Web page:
We watched our son as he took in the sky and I hoped that maybe it was enough wonderment for him to want to see more. Maybe he would be filled with joy and stay. I kept my thoughts to myself. We stepped into the glass lift and travelled down one floor. As we stepped out, we continued to watch Zach. He was just staring at things around us. Looking at everything. Enjoying his closeness with his daddy. The nurses chatted about the corridors down here being colder. But we were in our own little bubble. We walked through glass corridors that were stunning in design but indeed cold. I wrapped Zach’s blankets tightly around him. Zach looked up at Emmanuel and locked eyes with him. For the rest of the walk to the theatre, he didn’t take his eyes of his Daddy. It was as if he was saying ‘it’s going to be ok’ to him. I watched them watching each other. Emmanuel smiled up at me. “He is just looking at me.” He said. I nodded at him through bleary eyes. It was so peaceful and calm. Like we were walking home after a trip to the swimming pool. All water weary and worn out, but feeling snug and dry. We reached the doors to the area where the theatres were. We had to wait a few moments for somebody coming past to let us in as the nurses didn’t have clearance on their key cards.

We stepped inside the theatre area. I didn’t pay much attention to the surrounding but it was a pretty dreary place. No windows, stark white walls and I think green in sections. Small offices lined one corridor wall. A group of doctors all staring at a screen together in each one. We turned a corner. “We are in theatre 4.” The nurse told us. I smiled. “That’s my lucky number,” I whispered to Emmanuel and Zach.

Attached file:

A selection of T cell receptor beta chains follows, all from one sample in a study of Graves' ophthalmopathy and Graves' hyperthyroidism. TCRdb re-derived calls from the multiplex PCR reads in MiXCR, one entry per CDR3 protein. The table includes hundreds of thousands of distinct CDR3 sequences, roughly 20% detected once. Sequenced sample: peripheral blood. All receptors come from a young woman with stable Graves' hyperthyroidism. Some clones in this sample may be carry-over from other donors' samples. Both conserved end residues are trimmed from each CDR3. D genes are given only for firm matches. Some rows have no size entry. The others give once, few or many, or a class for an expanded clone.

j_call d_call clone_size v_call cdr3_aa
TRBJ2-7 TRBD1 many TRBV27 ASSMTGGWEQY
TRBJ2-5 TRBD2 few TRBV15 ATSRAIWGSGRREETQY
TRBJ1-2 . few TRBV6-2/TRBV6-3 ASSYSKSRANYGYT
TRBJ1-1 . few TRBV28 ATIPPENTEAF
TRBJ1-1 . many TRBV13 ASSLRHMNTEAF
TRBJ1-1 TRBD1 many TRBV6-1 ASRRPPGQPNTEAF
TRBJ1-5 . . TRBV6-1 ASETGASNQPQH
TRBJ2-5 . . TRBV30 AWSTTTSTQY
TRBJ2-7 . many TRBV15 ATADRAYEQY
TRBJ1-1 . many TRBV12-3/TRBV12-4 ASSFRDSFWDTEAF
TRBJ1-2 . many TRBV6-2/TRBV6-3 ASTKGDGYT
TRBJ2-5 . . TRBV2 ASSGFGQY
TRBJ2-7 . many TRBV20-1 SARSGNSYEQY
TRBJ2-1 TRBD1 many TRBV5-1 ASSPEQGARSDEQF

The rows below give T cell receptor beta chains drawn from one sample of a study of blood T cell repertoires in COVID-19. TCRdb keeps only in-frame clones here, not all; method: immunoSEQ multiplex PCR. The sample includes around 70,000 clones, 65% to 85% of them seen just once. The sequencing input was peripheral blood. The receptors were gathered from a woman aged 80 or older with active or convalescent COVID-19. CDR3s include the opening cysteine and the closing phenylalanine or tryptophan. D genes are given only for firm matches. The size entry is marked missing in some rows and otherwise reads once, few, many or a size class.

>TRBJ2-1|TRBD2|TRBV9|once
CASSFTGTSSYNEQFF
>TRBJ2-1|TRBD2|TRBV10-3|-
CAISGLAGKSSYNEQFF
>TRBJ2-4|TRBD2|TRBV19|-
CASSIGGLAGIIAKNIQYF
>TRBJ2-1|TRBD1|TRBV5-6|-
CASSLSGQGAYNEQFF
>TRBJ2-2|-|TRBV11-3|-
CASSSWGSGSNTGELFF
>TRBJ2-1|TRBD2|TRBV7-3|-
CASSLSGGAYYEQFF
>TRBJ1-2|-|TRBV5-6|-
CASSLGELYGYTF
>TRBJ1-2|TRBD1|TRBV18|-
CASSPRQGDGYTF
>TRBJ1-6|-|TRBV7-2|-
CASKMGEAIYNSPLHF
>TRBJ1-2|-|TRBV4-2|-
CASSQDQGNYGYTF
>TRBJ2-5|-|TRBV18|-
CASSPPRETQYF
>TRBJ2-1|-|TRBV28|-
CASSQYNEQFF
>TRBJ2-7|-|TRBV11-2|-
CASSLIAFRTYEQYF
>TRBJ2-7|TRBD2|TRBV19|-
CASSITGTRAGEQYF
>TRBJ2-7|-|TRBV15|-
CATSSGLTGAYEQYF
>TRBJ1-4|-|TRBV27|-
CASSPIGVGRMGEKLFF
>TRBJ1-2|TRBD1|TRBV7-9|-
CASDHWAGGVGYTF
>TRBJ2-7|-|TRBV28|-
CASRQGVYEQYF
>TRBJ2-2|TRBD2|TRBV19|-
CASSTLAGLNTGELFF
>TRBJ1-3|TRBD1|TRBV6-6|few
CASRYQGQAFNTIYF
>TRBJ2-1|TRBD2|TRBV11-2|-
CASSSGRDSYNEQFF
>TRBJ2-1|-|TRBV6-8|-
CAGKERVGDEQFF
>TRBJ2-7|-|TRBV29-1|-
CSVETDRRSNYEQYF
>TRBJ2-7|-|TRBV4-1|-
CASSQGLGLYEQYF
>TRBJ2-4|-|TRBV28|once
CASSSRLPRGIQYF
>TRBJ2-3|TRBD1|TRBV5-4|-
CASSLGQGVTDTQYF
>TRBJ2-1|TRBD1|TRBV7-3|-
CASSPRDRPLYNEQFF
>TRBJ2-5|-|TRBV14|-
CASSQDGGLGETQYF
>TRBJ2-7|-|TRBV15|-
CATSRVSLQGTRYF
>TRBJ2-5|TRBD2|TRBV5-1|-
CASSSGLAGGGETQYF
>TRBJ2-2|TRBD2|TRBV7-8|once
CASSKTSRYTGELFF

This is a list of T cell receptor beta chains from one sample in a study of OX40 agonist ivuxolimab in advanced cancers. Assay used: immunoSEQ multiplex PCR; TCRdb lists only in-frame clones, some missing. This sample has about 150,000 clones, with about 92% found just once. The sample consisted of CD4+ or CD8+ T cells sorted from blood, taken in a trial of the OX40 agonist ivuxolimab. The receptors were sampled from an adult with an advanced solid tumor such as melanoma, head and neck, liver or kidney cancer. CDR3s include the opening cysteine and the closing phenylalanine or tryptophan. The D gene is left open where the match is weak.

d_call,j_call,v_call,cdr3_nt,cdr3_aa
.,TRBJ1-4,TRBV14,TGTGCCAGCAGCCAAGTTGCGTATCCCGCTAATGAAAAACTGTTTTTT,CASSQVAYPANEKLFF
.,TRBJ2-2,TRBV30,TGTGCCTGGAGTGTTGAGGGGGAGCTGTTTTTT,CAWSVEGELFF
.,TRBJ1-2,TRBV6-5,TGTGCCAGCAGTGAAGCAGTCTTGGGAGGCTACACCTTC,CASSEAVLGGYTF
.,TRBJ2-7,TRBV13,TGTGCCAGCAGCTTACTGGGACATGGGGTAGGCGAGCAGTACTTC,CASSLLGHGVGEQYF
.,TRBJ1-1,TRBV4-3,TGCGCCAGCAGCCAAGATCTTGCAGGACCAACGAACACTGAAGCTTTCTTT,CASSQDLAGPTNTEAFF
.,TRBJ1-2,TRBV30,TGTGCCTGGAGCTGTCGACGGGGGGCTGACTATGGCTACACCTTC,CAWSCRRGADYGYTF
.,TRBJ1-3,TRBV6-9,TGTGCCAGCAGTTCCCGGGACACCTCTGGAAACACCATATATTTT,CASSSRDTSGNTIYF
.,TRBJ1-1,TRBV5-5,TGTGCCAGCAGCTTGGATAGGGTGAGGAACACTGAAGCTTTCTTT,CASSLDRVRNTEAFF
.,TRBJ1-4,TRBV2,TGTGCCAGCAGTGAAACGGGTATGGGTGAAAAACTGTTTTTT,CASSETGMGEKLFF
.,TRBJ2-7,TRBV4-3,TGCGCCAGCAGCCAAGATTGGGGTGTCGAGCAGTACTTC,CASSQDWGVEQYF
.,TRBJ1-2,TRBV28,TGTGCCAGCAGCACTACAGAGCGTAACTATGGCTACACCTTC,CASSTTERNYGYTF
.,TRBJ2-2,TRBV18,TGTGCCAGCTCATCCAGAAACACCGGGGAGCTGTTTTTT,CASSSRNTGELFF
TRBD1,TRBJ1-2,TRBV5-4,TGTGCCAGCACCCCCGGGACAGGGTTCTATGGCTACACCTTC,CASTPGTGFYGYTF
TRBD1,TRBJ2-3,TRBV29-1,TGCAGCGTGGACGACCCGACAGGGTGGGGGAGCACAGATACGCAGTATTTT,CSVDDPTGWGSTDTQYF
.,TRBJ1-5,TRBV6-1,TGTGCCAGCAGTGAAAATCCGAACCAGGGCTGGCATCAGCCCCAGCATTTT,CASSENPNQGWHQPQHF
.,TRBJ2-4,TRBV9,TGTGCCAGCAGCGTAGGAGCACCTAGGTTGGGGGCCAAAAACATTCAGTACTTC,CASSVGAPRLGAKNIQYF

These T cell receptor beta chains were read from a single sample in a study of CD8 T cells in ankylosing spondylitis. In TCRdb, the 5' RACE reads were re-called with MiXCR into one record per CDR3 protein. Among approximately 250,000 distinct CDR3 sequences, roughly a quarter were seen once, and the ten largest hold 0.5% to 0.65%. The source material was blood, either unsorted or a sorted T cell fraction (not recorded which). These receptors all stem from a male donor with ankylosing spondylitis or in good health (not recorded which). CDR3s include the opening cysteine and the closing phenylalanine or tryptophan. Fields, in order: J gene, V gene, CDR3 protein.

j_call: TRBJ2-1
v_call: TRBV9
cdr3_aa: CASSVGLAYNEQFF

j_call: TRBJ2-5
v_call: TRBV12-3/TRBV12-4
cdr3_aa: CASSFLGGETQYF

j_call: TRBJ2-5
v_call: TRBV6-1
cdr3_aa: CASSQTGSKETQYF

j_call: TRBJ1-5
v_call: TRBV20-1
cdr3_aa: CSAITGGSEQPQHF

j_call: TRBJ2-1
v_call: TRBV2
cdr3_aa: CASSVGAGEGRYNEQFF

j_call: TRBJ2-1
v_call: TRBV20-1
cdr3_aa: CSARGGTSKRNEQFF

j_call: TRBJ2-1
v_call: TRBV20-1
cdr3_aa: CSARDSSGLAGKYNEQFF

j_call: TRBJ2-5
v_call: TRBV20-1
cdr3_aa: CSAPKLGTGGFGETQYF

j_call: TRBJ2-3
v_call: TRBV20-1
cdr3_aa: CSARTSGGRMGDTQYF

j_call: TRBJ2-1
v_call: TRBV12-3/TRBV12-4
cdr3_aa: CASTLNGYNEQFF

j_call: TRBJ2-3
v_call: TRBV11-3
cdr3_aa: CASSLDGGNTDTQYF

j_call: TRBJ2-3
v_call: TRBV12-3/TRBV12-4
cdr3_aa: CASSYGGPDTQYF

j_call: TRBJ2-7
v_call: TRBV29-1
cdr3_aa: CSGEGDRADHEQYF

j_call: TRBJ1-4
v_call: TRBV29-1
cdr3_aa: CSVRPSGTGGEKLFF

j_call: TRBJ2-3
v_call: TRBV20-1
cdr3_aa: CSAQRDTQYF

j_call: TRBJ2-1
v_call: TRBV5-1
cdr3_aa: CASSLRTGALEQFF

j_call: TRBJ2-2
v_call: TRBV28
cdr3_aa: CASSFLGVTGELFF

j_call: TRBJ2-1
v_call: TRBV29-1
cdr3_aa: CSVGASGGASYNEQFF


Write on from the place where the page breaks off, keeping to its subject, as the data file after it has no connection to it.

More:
We stepped inside the small room that comes before the actual theatre space. This would be as far as we would go. The anaesthetists were waiting for us. The same ones I had met before of course, plus a new guy. Tayo. They were all so sweet and sensitive. I think anaesthetists are some of the kindest people I have met. It may just be their nature but they are so calming. They explained that there was a heated airbed to put Zach on. I put my hand on it and it was lovely and toasty warm. I smiled at them. That alone was reassuring. Zach was still just staring at Emmanuel. So calm. Emmanuel and I covered Zach in kisses and laid him on the warm air bed cushion. He snuggled in immediately and looked up at us. Fully awake, beautiful. The most awake we had seen him. The anaesthetists explained that they would administer the drugs now that would make him sleepy. We told them we would stay until he was asleep. I held his little hand and kissed his face. I watched as he became sleepy and closed his eyes. His tiny little body, covered by just his nappy, grew soft and limp. His head moved to one side. The anaesthetist gently lifted his head and supported him. I think this was more for our benefit. This was it. The moment we had to leave him. My eyes burst like swollen dams. Emmanuel gripped my waist and walked me outside.

We held onto each other as we retraced our steps back out to the glass corridor. The nurses scooted in front of us and opened doors. They were quietly talking and giving us space. I could hear the nurse explaining to the student nurse that some parents want space and some may want to talk. You have to learn to read the cues and do what’s best. It was very sweet what she was saying. I stopped midway down the corridor the tears overwhelming me. Emmanuel held me as I cried on his shoulder. “My baby boy.” I sobbed.